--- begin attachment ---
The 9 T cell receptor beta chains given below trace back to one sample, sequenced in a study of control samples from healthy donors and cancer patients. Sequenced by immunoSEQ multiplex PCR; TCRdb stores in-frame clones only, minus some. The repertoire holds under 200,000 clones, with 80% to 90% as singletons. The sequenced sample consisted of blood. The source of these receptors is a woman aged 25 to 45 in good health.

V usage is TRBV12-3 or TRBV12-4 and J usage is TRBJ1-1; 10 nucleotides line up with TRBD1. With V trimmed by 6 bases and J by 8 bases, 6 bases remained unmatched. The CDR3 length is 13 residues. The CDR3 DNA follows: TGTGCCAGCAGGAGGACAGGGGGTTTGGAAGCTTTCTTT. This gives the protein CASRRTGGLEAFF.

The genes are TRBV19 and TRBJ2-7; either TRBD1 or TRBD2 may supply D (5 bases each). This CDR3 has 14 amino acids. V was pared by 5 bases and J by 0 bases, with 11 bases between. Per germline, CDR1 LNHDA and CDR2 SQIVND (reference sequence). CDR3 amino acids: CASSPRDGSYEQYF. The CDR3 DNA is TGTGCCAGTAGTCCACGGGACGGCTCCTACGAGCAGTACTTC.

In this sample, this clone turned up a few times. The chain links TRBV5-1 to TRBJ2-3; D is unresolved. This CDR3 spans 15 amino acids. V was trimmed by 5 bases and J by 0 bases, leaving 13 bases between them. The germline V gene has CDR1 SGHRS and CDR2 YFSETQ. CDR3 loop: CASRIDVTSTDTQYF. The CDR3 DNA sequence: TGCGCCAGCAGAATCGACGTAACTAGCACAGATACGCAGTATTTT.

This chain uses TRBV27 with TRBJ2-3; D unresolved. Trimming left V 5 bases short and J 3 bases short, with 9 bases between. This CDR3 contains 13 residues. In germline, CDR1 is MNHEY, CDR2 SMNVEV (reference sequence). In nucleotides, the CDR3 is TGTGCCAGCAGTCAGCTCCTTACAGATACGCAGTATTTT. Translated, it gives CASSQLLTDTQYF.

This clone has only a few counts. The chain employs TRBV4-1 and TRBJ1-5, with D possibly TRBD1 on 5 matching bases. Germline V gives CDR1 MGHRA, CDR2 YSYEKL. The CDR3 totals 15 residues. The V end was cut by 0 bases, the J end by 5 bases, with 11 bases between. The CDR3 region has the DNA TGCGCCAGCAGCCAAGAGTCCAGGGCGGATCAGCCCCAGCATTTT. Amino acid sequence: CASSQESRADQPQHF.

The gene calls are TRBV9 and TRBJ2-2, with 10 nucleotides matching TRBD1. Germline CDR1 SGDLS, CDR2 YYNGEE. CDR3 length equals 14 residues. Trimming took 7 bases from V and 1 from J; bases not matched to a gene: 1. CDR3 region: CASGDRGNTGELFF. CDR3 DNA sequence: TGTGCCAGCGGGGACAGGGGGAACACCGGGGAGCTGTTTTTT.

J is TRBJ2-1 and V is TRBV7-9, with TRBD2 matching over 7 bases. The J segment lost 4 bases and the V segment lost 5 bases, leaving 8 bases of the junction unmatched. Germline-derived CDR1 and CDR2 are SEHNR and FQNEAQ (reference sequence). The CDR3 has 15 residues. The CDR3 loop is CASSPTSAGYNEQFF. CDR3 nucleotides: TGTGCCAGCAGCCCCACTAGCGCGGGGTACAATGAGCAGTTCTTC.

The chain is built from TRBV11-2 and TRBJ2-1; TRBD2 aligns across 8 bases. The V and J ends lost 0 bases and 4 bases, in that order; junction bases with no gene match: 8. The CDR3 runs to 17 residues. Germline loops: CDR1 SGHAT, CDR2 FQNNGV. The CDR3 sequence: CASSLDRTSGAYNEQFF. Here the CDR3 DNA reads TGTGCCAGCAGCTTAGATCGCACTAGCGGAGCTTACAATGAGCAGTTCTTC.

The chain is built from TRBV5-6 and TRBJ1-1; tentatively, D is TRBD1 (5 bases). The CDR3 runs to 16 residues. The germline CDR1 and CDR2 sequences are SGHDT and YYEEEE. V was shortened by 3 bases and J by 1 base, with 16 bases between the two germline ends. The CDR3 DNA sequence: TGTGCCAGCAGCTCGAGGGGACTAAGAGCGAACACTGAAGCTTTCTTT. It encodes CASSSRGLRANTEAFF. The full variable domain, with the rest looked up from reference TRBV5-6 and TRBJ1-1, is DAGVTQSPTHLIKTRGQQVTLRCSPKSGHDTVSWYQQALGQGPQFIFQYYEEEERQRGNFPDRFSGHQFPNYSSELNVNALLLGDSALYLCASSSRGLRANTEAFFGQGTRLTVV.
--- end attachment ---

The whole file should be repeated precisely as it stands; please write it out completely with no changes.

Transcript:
The 9 T cell receptor beta chains given below trace back to one sample, sequenced in a study of control samples from healthy donors and cancer patients. Sequenced by immunoSEQ multiplex PCR; TCRdb stores in-frame clones only, minus some. The repertoire holds under 200,000 clones, with 80% to 90% as singletons. The sequenced sample consisted of blood. The source of these receptors is a woman aged 25 to 45 in good health.

V usage is TRBV12-3 or TRBV12-4 and J usage is TRBJ1-1; 10 nucleotides line up with TRBD1. With V trimmed by 6 bases and J by 8 bases, 6 bases remained unmatched. The CDR3 length is 13 residues. The CDR3 DNA follows: TGTGCCAGCAGGAGGACAGGGGGTTTGGAAGCTTTCTTT. This gives the protein CASRRTGGLEAFF.

The genes are TRBV19 and TRBJ2-7; either TRBD1 or TRBD2 may supply D (5 bases each). This CDR3 has 14 amino acids. V was pared by 5 bases and J by 0 bases, with 11 bases between. Per germline, CDR1 LNHDA and CDR2 SQIVND (reference sequence). CDR3 amino acids: CASSPRDGSYEQYF. The CDR3 DNA is TGTGCCAGTAGTCCACGGGACGGCTCCTACGAGCAGTACTTC.

In this sample, this clone turned up a few times. The chain links TRBV5-1 to TRBJ2-3; D is unresolved. This CDR3 spans 15 amino acids. V was trimmed by 5 bases and J by 0 bases, leaving 13 bases between them. The germline V gene has CDR1 SGHRS and CDR2 YFSETQ. CDR3 loop: CASRIDVTSTDTQYF. The CDR3 DNA sequence: TGCGCCAGCAGAATCGACGTAACTAGCACAGATACGCAGTATTTT.

This chain uses TRBV27 with TRBJ2-3; D unresolved. Trimming left V 5 bases short and J 3 bases short, with 9 bases between. This CDR3 contains 13 residues. In germline, CDR1 is MNHEY, CDR2 SMNVEV (reference sequence). In nucleotides, the CDR3 is TGTGCCAGCAGTCAGCTCCTTACAGATACGCAGTATTTT. Translated, it gives CASSQLLTDTQYF.

This clone has only a few counts. The chain employs TRBV4-1 and TRBJ1-5, with D possibly TRBD1 on 5 matching bases. Germline V gives CDR1 MGHRA, CDR2 YSYEKL. The CDR3 totals 15 residues. The V end was cut by 0 bases, the J end by 5 bases, with 11 bases between. The CDR3 region has the DNA TGCGCCAGCAGCCAAGAGTCCAGGGCGGATCAGCCCCAGCATTTT. Amino acid sequence: CASSQESRADQPQHF.

The gene calls are TRBV9 and TRBJ2-2, with 10 nucleotides matching TRBD1. Germline CDR1 SGDLS, CDR2 YYNGEE. CDR3 length equals 14 residues. Trimming took 7 bases from V and 1 from J; bases not matched to a gene: 1. CDR3 region: CASGDRGNTGELFF. CDR3 DNA sequence: TGTGCCAGCGGGGACAGGGGGAACACCGGGGAGCTGTTTTTT.

J is TRBJ2-1 and V is TRBV7-9, with TRBD2 matching over 7 bases. The J segment lost 4 bases and the V segment lost 5 bases, leaving 8 bases of the junction unmatched. Germline-derived CDR1 and CDR2 are SEHNR and FQNEAQ (reference sequence). The CDR3 has 15 residues. The CDR3 loop is CASSPTSAGYNEQFF. CDR3 nucleotides: TGTGCCAGCAGCCCCACTAGCGCGGGGTACAATGAGCAGTTCTTC.

The chain is built from TRBV11-2 and TRBJ2-1; TRBD2 aligns across 8 bases. The V and J ends lost 0 bases and 4 bases, in that order; junction bases with no gene match: 8. The CDR3 runs to 17 residues. Germline loops: CDR1 SGHAT, CDR2 FQNNGV. The CDR3 sequence: CASSLDRTSGAYNEQFF. Here the CDR3 DNA reads TGTGCCAGCAGCTTAGATCGCACTAGCGGAGCTTACAATGAGCAGTTCTTC.

The chain is built from TRBV5-6 and TRBJ1-1; tentatively, D is TRBD1 (5 bases). The CDR3 runs to 16 residues. The germline CDR1 and CDR2 sequences are SGHDT and YYEEEE. V was shortened by 3 bases and J by 1 base, with 16 bases between the two germline ends. The CDR3 DNA sequence: TGTGCCAGCAGCTCGAGGGGACTAAGAGCGAACACTGAAGCTTTCTTT. It encodes CASSSRGLRANTEAFF. The full variable domain, with the rest looked up from reference TRBV5-6 and TRBJ1-1, is DAGVTQSPTHLIKTRGQQVTLRCSPKSGHDTVSWYQQALGQGPQFIFQYYEEEERQRGNFPDRFSGHQFPNYSSELNVNALLLGDSALYLCASSSRGLRANTEAFFGQGTRLTVV.